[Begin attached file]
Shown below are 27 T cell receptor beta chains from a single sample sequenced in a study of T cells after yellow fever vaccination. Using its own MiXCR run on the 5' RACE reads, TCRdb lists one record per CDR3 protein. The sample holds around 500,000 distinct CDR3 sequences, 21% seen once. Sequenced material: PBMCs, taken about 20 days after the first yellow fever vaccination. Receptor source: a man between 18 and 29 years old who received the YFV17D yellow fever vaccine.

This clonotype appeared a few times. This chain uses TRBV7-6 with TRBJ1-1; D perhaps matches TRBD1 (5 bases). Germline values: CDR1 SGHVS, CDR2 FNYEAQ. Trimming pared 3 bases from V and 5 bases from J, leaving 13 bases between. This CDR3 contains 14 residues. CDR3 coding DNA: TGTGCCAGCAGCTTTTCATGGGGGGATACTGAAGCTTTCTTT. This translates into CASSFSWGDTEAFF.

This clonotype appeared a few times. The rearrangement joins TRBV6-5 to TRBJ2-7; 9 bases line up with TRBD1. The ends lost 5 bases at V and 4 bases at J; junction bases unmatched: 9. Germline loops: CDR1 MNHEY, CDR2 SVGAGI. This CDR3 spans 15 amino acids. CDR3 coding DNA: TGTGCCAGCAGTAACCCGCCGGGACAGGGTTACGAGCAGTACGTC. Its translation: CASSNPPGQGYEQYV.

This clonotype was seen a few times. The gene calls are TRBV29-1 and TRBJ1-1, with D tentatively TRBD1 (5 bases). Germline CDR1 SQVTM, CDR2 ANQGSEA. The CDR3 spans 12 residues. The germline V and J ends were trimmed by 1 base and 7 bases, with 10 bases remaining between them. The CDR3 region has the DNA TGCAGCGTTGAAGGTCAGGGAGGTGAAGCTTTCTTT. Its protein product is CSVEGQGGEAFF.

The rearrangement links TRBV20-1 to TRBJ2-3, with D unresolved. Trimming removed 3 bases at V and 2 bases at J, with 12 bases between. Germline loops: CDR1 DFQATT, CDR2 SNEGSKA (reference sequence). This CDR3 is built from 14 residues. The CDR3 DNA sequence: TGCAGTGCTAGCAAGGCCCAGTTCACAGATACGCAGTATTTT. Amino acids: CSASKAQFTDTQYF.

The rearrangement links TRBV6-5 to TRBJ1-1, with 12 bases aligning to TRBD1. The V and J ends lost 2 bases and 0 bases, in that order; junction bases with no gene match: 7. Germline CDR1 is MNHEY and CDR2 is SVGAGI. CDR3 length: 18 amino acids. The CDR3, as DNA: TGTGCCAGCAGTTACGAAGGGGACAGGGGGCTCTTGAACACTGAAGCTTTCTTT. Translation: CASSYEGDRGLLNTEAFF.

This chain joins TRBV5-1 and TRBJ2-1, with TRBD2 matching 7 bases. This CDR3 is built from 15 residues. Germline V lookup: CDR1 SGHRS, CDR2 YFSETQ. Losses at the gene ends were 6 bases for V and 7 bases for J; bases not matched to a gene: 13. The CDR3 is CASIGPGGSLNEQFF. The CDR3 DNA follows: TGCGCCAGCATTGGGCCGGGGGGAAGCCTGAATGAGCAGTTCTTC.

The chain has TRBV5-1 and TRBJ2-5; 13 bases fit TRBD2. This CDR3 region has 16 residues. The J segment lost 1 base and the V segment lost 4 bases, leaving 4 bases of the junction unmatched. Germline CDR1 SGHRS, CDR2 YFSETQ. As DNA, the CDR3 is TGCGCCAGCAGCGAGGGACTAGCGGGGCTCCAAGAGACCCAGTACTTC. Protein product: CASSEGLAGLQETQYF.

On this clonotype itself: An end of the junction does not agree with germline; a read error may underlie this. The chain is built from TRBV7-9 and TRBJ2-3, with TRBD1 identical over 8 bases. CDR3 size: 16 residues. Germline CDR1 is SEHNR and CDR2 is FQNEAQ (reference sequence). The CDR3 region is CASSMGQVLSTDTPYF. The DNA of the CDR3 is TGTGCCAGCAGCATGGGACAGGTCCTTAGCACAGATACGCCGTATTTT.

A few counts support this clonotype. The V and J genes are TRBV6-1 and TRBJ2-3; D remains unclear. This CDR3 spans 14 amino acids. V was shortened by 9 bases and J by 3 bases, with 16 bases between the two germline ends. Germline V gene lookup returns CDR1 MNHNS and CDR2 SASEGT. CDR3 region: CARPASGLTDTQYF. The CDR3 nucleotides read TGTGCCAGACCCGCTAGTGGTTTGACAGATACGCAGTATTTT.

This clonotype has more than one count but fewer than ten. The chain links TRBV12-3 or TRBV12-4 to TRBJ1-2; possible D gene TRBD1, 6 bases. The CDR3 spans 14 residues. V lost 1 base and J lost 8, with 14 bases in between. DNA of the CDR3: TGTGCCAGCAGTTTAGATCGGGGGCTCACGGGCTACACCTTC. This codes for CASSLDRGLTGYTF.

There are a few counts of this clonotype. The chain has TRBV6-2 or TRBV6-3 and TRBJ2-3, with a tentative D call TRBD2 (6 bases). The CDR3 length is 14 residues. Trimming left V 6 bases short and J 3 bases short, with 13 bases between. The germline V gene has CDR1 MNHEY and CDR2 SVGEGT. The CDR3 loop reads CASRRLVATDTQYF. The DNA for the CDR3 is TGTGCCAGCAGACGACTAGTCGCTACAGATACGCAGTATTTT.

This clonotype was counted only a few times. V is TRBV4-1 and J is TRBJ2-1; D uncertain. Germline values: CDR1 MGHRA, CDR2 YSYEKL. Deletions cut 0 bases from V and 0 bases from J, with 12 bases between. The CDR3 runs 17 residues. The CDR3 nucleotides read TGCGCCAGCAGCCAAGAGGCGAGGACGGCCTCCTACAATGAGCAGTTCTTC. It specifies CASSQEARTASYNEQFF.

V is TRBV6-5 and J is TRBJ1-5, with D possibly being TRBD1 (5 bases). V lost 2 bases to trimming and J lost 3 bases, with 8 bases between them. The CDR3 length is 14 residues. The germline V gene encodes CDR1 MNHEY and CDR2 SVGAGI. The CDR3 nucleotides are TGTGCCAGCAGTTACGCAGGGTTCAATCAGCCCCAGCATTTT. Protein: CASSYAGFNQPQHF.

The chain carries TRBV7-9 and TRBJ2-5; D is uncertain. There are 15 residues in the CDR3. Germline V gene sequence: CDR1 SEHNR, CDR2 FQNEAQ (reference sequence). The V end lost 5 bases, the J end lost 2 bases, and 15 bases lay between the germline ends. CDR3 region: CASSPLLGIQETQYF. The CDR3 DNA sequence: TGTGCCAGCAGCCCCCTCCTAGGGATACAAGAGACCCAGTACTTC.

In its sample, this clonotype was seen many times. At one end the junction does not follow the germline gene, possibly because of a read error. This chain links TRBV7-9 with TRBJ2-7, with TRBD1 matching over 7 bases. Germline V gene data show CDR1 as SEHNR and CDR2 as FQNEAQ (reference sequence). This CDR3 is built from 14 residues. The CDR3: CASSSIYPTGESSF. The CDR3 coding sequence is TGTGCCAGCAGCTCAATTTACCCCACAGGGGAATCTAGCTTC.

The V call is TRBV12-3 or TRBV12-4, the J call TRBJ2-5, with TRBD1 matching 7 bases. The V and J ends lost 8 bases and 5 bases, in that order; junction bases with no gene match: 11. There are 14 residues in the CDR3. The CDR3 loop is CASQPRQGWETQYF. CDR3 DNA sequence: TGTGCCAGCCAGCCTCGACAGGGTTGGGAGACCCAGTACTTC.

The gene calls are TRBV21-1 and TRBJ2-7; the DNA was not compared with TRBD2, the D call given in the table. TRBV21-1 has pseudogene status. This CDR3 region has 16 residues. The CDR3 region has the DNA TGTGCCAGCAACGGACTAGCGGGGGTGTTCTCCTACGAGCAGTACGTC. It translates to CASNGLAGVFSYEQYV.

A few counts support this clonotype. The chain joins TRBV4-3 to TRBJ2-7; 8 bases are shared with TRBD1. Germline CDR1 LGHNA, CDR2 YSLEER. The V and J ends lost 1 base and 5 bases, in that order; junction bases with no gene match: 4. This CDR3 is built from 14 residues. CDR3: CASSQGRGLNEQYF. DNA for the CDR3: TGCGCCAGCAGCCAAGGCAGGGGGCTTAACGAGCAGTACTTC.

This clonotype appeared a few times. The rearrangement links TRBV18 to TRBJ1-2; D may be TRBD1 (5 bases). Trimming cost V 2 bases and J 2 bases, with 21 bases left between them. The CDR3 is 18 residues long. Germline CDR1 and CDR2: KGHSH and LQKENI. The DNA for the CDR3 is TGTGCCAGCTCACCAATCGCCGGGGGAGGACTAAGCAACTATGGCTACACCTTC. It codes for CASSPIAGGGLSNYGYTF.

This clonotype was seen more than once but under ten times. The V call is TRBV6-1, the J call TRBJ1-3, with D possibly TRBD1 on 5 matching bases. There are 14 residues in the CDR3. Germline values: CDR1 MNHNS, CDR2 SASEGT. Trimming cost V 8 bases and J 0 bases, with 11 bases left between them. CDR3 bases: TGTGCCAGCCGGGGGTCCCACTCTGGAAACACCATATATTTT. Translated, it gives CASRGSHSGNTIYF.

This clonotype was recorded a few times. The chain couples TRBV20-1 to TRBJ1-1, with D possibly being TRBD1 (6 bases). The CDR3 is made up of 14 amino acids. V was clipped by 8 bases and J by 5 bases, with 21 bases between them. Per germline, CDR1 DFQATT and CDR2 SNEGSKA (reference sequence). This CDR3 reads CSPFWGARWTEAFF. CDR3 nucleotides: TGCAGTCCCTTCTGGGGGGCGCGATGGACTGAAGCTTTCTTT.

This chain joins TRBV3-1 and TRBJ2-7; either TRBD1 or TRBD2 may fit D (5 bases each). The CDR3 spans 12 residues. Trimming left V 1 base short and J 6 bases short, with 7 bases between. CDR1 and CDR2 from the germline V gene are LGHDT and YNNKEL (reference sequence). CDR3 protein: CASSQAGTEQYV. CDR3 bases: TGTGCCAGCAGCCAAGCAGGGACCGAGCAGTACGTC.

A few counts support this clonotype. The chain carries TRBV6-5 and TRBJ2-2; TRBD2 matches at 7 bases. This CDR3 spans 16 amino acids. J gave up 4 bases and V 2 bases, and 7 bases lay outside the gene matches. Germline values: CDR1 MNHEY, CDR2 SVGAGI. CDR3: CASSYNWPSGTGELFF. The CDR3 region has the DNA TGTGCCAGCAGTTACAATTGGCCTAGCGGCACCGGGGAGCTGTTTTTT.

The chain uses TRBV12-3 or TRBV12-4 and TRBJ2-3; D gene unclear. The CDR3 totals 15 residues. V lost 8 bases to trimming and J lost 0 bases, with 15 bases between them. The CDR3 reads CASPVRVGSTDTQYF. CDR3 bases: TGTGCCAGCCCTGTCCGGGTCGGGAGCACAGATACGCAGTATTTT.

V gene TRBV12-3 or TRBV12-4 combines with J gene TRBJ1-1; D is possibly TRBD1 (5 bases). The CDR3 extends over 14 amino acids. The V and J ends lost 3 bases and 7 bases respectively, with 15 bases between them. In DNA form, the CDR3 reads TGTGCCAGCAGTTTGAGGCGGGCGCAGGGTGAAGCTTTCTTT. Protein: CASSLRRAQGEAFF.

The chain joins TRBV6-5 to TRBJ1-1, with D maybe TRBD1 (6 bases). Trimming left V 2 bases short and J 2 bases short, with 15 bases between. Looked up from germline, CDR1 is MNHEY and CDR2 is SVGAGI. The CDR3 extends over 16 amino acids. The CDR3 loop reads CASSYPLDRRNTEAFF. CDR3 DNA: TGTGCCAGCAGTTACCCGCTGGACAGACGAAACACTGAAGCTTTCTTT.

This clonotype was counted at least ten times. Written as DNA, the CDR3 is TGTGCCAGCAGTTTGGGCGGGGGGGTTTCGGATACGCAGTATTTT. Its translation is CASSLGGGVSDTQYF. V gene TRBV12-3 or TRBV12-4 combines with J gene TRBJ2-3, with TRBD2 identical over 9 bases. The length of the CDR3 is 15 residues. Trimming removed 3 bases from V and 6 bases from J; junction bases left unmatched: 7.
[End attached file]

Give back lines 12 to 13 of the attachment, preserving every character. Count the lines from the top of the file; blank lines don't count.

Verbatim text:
There are a few counts of this clonotype. The chain has TRBV6-2 or TRBV6-3 and TRBJ2-3, with a tentative D call TRBD2 (6 bases). The CDR3 length is 14 residues. Trimming left V 6 bases short and J 3 bases short, with 13 bases between. The germline V gene has CDR1 MNHEY and CDR2 SVGEGT. The CDR3 loop reads CASRRLVATDTQYF. The DNA for the CDR3 is TGTGCCAGCAGACGACTAGTCGCTACAGATACGCAGTATTTT.

This clonotype was counted only a few times. V is TRBV4-1 and J is TRBJ2-1; D uncertain. Germline values: CDR1 MGHRA, CDR2 YSYEKL. Deletions cut 0 bases from V and 0 bases from J, with 12 bases between. The CDR3 runs 17 residues. The CDR3 nucleotides read TGCGCCAGCAGCCAAGAGGCGAGGACGGCCTCCTACAATGAGCAGTTCTTC. It specifies CASSQEARTASYNEQFF.